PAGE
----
South Korea is Playing a Deadly Game By Fueling Bahrain's Violent Crackdown

By John Horne and Ahmed Ali

An unlikely, unexpected, and dangerous trade has formed between South Korea and Bahrain. South Korea has been exporting loads of teargas to Bahrain, turning a blind eye to the deadly harm that it is causing in the government's efforts to crack down on protesters. 

The Bahrain government has engaged in a relentless crackdown since February 2011 against a population calling for democracy, human rights, and socio-economic justice. Western governments, with strategic and commercial interests in the Kingdom, have continually turned a blind eye to ongoing torture, extrajudicial killing, suppression of free expression, and arbitrary persecutions. However, while policing equipment manufactured by U.S. and UK companies was documented in Bahrain in 2011, the scale of the violations has made further exports of purported "crowd-control" weapons unpalatable by those countries.

Accordingly, Bahrain has been turning further afield for assistance. One such country is South Korea, a G20 member and staunch Western ally, whose companies have found a ready market in Bahrain for teargas and other repressive equipment. The two states have formed closer commercial and security ties since the start of the 2011 uprising, despite Bahrain’s appalling human rights record since then.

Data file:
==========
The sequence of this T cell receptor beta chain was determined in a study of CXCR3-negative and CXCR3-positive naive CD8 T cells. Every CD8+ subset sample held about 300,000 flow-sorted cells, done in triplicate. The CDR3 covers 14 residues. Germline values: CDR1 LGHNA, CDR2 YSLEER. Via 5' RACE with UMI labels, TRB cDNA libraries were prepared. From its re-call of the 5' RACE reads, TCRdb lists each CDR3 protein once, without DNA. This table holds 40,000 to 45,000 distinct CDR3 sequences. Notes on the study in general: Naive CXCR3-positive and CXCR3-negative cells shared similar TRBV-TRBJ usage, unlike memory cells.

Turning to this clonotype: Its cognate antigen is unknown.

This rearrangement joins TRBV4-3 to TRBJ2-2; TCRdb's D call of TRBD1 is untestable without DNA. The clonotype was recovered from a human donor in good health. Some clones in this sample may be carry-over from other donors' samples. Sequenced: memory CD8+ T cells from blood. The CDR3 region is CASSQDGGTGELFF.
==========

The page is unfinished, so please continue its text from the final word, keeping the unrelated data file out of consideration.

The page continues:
On New Year's Eve 2011, a 15-year-old boy was shot and killed. Sayed Hashem was struck in the face with a teargas canister fired by Bahraini security forces during a peaceful anti-government protest. The graphic pictures of his body, like those of another child, Ali Jawad, show clear and visible marks of the canister wound. As Hashem lay in his own blood, a group of bystanders attempted to resuscitate him. They were subsequently shot at with teargas. The Bahrain Centre for Human Rights reports that when the women at the scene accused the security forces of killing the young boy, they were told, "Shut up and don't you dare speak of this."


The canister that killed Hashem is visually identical to those manufactured by South Korean firm DaeKwang Industry Company Ltd and sold by Korean company C.N.O. Tech Ltd. DaeKwang has historically denied exporting to Bahrain, although it lists the country in its "global network" map. Another South Korean company, C.N.O. Tech, exports DaeKwang products and has a local reseller in Bahrain.

Over 100 people have been killed as a consequence of the government’s crackdown on protesters. Over 30% of the deaths caused by security forces have been as a result of teargas which is usually fired at protesters in massive quantities over residential areas as a form of collective punishment. At least four of those killed were shot directly with teargas canisters. Most recently, 20-year-old Mahmood Al Jaziri was filmed being shot in the head intentionally by security forces. He died a few days later on Feb. 22. An 8-year-old boy also lost his life in January after exposure to large amounts of teargas fired into his village. His funeral procession, like those of others killed by Bahrain’s police, was also targeted with teargas. This is one of the many, reckless, ways that security forces enact petty repression in the form of systematic reprisals against those deemed in opposition to the government and ruling family.